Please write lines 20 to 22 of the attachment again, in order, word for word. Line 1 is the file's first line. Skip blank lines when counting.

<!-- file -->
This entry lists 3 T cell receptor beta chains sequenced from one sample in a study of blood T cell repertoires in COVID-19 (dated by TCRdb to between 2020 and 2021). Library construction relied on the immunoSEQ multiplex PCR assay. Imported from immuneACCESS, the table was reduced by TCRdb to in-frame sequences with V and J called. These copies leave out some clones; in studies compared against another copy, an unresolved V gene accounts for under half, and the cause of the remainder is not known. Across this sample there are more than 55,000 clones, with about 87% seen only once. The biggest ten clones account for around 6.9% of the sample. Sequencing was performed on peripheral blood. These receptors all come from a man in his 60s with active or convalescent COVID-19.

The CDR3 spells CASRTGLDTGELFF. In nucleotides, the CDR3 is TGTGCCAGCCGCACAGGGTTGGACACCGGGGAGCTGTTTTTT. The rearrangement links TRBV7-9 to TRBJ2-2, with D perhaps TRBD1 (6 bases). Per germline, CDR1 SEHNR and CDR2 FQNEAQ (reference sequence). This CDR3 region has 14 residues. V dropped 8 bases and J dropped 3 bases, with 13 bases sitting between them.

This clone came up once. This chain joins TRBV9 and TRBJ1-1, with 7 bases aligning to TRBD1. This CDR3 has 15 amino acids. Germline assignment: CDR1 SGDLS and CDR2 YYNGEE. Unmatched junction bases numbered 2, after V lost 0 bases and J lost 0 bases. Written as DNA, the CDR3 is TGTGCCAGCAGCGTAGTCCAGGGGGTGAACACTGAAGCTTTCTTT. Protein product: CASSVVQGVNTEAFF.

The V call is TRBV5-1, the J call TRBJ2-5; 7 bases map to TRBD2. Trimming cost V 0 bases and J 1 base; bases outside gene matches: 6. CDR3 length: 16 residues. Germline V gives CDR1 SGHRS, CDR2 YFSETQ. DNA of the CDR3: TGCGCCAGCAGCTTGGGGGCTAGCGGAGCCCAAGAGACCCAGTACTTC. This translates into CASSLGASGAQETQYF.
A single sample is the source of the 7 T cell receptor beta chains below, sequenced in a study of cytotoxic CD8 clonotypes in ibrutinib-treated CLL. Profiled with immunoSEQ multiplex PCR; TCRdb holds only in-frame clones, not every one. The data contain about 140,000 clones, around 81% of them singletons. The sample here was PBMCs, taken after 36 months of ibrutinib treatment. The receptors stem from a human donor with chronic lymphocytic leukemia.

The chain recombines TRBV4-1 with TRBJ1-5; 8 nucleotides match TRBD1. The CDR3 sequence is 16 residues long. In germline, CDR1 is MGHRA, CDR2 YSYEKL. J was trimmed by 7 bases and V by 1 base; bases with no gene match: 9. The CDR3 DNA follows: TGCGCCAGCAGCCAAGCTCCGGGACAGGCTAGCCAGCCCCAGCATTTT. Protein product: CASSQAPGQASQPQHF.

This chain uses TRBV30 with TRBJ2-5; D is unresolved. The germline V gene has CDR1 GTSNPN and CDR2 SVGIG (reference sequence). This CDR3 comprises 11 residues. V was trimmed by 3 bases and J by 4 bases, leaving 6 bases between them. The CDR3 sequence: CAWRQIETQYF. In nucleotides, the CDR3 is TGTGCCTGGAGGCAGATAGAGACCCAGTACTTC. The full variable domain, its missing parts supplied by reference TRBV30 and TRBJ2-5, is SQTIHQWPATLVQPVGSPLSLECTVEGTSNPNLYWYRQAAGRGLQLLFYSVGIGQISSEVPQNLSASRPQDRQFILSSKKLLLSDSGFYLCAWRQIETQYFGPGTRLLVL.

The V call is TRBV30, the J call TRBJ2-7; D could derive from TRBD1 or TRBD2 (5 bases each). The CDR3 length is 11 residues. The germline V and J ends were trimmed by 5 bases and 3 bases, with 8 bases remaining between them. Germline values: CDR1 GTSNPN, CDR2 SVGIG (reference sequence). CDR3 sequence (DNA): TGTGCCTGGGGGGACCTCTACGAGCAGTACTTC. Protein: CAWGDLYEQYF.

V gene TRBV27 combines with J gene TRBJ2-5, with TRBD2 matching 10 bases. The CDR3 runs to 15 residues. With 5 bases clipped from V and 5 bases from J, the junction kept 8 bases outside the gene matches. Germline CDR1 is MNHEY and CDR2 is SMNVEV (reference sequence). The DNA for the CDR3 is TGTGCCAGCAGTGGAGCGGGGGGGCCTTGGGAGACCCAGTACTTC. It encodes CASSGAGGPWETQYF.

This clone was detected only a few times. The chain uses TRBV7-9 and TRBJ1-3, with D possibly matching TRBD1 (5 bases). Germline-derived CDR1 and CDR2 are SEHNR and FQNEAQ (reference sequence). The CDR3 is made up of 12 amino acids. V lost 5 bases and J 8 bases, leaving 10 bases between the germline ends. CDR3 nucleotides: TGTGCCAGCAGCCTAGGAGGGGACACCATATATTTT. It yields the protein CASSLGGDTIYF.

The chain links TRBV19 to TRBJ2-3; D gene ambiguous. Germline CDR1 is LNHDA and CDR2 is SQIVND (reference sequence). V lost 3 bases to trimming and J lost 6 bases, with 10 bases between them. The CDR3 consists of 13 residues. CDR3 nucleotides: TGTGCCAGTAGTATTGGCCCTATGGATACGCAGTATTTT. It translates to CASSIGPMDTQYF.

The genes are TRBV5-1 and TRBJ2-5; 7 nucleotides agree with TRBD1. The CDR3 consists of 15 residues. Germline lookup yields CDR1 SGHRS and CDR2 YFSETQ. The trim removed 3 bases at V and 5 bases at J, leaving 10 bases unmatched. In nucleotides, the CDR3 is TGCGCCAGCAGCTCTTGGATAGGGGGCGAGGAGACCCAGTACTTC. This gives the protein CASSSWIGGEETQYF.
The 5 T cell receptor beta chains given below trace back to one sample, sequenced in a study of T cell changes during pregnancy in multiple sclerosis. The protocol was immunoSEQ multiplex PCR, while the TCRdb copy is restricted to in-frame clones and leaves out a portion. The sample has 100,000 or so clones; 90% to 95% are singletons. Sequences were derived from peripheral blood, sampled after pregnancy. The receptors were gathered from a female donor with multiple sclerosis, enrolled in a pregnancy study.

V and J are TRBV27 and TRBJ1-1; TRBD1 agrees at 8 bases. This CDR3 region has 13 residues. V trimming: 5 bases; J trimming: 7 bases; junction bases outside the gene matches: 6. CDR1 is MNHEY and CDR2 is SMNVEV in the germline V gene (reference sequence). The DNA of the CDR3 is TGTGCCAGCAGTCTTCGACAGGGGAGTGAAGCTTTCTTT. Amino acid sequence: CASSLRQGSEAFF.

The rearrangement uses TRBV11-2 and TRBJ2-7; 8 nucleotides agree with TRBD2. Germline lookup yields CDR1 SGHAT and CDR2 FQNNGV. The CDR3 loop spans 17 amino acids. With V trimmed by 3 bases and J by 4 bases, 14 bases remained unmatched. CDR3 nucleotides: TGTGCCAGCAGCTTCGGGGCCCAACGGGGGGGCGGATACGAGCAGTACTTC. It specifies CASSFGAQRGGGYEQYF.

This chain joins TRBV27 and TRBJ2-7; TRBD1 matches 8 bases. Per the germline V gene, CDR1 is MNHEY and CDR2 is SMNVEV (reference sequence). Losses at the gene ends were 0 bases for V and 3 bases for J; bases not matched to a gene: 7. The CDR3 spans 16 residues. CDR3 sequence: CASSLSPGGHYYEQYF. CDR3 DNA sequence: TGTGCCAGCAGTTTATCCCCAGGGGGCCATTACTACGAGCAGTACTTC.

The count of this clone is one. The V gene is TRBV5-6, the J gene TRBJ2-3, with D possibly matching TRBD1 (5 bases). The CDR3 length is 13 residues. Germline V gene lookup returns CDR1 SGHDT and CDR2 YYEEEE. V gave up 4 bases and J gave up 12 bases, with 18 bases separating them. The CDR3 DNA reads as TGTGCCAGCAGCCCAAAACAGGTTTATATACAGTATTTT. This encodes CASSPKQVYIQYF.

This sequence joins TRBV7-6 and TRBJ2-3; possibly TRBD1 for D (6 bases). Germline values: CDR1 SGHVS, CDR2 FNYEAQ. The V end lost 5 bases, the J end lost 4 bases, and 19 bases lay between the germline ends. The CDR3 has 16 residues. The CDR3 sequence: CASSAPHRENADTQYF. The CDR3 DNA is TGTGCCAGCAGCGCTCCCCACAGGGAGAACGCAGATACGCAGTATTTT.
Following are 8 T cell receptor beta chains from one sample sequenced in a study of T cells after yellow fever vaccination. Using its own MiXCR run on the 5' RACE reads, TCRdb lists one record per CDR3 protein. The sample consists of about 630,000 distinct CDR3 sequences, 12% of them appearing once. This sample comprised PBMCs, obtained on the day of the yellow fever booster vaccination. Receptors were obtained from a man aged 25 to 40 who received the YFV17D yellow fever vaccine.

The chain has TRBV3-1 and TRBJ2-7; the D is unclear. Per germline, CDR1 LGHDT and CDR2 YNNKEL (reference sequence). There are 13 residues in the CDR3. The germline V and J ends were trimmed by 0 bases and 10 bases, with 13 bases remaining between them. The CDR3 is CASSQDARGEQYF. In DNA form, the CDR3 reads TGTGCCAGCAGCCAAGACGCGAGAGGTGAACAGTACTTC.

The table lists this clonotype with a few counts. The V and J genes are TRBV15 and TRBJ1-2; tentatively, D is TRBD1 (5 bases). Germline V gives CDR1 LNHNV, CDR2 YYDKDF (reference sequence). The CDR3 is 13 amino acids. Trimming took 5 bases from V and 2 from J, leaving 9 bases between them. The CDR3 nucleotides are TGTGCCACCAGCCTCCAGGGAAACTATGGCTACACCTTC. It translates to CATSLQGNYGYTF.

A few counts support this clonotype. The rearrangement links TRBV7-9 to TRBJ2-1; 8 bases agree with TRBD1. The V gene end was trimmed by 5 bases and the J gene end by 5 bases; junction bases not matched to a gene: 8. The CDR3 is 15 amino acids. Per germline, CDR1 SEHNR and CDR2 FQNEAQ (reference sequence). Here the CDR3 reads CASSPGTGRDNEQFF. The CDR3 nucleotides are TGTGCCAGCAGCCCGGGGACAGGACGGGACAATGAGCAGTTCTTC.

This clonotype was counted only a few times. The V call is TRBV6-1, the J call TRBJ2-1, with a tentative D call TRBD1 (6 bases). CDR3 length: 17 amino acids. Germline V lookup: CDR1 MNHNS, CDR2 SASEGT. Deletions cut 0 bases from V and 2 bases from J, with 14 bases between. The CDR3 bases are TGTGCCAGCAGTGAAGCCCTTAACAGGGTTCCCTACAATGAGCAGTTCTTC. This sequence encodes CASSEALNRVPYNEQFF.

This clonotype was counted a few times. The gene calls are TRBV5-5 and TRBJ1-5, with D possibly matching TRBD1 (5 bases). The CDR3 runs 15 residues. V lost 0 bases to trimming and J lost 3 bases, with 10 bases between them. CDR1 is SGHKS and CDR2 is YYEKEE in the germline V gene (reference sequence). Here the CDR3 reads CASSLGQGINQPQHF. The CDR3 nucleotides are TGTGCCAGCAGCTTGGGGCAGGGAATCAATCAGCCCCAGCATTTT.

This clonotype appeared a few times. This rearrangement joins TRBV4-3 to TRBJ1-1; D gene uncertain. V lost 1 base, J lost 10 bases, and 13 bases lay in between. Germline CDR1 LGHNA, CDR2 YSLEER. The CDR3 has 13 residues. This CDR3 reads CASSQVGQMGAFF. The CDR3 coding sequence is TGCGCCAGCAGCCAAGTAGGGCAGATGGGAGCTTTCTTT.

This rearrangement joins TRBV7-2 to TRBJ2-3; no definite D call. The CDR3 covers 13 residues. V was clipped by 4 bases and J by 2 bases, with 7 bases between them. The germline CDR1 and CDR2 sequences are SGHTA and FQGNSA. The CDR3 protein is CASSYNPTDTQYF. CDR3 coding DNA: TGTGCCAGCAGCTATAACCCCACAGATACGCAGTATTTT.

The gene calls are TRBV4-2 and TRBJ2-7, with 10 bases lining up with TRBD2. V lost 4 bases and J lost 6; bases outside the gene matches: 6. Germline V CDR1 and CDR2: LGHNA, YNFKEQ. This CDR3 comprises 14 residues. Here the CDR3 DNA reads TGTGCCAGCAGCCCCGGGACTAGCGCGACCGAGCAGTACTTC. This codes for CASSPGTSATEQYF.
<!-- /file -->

The chain has TRBV3-1 and TRBJ2-7; the D is unclear. Per germline, CDR1 LGHDT and CDR2 YNNKEL (reference sequence). There are 13 residues in the CDR3. The germline V and J ends were trimmed by 0 bases and 10 bases, with 13 bases remaining between them. The CDR3 is CASSQDARGEQYF. In DNA form, the CDR3 reads TGTGCCAGCAGCCAAGACGCGAGAGGTGAACAGTACTTC.

The table lists this clonotype with a few counts. The V and J genes are TRBV15 and TRBJ1-2; tentatively, D is TRBD1 (5 bases). Germline V gives CDR1 LNHNV, CDR2 YYDKDF (reference sequence). The CDR3 is 13 amino acids. Trimming took 5 bases from V and 2 from J, leaving 9 bases between them. The CDR3 nucleotides are TGTGCCACCAGCCTCCAGGGAAACTATGGCTACACCTTC. It translates to CATSLQGNYGYTF.

A few counts support this clonotype. The rearrangement links TRBV7-9 to TRBJ2-1; 8 bases agree with TRBD1. The V gene end was trimmed by 5 bases and the J gene end by 5 bases; junction bases not matched to a gene: 8. The CDR3 is 15 amino acids. Per germline, CDR1 SEHNR and CDR2 FQNEAQ (reference sequence). Here the CDR3 reads CASSPGTGRDNEQFF. The CDR3 nucleotides are TGTGCCAGCAGCCCGGGGACAGGACGGGACAATGAGCAGTTCTTC.